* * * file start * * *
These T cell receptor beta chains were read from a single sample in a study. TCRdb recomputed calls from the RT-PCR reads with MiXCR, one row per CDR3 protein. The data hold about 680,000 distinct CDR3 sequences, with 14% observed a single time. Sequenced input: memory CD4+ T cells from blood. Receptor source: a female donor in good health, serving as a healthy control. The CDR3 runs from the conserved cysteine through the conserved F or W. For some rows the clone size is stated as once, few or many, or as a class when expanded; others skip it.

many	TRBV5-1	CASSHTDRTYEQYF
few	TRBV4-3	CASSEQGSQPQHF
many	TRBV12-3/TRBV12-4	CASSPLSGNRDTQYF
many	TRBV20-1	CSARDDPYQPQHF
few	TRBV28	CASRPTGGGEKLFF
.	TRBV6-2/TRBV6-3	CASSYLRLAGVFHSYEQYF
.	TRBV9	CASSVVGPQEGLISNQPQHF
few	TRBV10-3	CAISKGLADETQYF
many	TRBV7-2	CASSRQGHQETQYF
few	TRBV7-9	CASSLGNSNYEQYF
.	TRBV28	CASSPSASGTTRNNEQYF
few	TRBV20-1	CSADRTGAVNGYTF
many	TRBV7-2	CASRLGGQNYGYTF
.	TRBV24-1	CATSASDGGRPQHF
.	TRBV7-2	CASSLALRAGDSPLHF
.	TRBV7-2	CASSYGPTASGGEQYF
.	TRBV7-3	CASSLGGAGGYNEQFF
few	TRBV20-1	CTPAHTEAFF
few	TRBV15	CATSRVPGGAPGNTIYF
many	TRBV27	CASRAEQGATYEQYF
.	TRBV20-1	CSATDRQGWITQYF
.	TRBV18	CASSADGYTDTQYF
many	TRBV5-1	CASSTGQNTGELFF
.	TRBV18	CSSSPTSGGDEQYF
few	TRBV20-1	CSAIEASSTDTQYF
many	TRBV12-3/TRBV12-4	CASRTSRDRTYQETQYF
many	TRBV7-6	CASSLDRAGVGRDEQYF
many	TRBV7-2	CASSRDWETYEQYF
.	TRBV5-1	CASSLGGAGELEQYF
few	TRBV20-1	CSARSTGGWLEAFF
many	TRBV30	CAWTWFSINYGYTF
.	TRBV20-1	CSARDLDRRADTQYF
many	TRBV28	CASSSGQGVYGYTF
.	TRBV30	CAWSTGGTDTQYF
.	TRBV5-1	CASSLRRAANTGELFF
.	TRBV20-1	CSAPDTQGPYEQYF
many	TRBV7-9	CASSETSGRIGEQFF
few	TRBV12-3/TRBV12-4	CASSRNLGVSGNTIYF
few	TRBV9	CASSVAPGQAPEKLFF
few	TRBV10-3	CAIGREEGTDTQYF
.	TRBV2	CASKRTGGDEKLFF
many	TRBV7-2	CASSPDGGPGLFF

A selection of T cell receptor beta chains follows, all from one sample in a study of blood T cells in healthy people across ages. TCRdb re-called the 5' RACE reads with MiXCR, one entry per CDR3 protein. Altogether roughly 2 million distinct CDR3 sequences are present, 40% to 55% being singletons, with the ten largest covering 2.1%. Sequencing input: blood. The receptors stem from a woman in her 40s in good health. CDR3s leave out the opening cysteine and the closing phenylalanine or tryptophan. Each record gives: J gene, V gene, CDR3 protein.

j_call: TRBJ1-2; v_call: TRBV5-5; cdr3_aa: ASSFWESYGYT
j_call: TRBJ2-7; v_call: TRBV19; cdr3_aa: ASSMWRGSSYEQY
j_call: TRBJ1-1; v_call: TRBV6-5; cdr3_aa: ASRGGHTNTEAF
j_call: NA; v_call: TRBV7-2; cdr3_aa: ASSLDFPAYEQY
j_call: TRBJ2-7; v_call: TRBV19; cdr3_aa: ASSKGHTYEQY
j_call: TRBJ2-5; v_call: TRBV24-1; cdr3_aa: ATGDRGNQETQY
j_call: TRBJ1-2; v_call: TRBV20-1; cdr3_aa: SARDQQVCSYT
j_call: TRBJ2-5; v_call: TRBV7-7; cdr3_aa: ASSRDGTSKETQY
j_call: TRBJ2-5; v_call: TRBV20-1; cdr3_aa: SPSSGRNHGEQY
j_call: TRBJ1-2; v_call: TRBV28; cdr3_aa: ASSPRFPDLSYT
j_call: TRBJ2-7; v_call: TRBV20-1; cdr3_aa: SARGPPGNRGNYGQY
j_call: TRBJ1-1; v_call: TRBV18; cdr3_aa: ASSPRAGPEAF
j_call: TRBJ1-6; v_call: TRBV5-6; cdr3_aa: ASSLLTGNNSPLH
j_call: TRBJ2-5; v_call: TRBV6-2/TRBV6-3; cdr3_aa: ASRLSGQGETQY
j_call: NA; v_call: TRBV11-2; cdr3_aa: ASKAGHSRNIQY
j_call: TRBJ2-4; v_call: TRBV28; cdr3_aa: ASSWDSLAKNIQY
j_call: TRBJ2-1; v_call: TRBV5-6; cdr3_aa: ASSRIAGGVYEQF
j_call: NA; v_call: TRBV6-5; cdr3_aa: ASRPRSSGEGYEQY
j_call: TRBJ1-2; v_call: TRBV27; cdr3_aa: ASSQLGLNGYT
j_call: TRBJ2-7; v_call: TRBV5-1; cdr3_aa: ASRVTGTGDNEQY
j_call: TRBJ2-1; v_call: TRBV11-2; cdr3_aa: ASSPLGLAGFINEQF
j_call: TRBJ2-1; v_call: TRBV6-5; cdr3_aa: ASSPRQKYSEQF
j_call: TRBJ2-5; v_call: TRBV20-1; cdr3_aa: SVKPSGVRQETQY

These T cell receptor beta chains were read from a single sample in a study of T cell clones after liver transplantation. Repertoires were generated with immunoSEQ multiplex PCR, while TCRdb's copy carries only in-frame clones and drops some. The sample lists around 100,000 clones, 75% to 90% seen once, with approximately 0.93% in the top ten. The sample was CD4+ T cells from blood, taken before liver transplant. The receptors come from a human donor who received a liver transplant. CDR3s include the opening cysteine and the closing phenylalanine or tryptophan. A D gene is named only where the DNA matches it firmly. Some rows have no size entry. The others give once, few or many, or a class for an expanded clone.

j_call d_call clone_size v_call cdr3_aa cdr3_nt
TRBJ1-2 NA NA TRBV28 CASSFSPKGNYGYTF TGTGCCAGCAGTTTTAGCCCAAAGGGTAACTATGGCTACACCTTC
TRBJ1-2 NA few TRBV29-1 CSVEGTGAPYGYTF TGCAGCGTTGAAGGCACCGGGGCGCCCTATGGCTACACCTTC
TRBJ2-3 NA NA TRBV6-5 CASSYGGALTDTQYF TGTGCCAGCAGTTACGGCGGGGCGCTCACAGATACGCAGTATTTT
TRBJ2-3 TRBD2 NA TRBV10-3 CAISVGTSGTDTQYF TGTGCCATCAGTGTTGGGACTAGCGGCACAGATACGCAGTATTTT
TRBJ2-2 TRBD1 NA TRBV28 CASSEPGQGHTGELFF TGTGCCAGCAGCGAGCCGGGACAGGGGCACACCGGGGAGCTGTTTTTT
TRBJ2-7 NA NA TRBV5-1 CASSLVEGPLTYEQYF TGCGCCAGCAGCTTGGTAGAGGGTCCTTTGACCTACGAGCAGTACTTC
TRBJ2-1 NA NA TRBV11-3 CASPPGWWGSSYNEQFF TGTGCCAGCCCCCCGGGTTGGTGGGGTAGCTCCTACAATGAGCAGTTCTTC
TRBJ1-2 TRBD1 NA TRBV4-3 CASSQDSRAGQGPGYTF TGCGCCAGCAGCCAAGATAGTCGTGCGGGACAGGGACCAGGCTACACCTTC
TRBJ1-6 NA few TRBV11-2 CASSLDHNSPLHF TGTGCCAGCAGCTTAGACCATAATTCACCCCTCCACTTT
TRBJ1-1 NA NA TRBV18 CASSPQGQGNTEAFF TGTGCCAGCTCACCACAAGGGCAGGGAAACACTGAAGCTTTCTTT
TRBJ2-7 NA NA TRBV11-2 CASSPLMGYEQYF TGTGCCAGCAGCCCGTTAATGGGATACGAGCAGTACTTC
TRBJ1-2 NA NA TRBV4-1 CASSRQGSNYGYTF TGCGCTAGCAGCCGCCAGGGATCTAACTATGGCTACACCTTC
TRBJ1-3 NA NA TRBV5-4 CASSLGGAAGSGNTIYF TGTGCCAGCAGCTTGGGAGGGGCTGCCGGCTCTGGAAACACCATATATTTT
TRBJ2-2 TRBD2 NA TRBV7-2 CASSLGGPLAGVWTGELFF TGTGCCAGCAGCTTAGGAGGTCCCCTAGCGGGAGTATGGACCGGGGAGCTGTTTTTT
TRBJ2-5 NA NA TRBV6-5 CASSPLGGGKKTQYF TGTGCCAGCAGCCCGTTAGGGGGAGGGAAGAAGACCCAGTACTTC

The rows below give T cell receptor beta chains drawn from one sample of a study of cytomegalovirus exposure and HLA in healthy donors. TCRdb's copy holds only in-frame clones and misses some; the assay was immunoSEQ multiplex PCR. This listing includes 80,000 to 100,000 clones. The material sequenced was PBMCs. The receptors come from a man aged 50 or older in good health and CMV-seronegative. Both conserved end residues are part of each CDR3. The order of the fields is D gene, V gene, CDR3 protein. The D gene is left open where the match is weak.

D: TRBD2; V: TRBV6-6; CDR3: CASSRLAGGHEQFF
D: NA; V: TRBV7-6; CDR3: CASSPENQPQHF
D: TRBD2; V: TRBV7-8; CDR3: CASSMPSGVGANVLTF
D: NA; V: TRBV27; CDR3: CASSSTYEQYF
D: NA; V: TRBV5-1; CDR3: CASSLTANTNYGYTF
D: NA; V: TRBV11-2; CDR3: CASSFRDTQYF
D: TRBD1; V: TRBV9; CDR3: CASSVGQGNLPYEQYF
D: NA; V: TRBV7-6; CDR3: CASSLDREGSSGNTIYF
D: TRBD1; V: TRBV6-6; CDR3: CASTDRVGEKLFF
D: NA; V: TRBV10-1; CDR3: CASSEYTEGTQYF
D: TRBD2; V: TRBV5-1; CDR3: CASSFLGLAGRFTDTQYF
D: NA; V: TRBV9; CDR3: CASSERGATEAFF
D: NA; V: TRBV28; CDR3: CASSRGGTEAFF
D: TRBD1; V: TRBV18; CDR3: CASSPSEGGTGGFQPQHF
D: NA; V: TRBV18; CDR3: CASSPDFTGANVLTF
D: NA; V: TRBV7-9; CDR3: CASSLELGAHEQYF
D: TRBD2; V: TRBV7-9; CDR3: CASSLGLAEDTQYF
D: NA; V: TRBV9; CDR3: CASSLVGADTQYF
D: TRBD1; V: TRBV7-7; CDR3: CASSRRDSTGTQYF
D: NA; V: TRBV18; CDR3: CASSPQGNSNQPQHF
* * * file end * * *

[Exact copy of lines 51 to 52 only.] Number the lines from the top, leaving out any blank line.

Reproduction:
j_call: TRBJ1-2; v_call: TRBV20-1; cdr3_aa: SARDQQVCSYT
j_call: TRBJ2-5; v_call: TRBV7-7; cdr3_aa: ASSRDGTSKETQY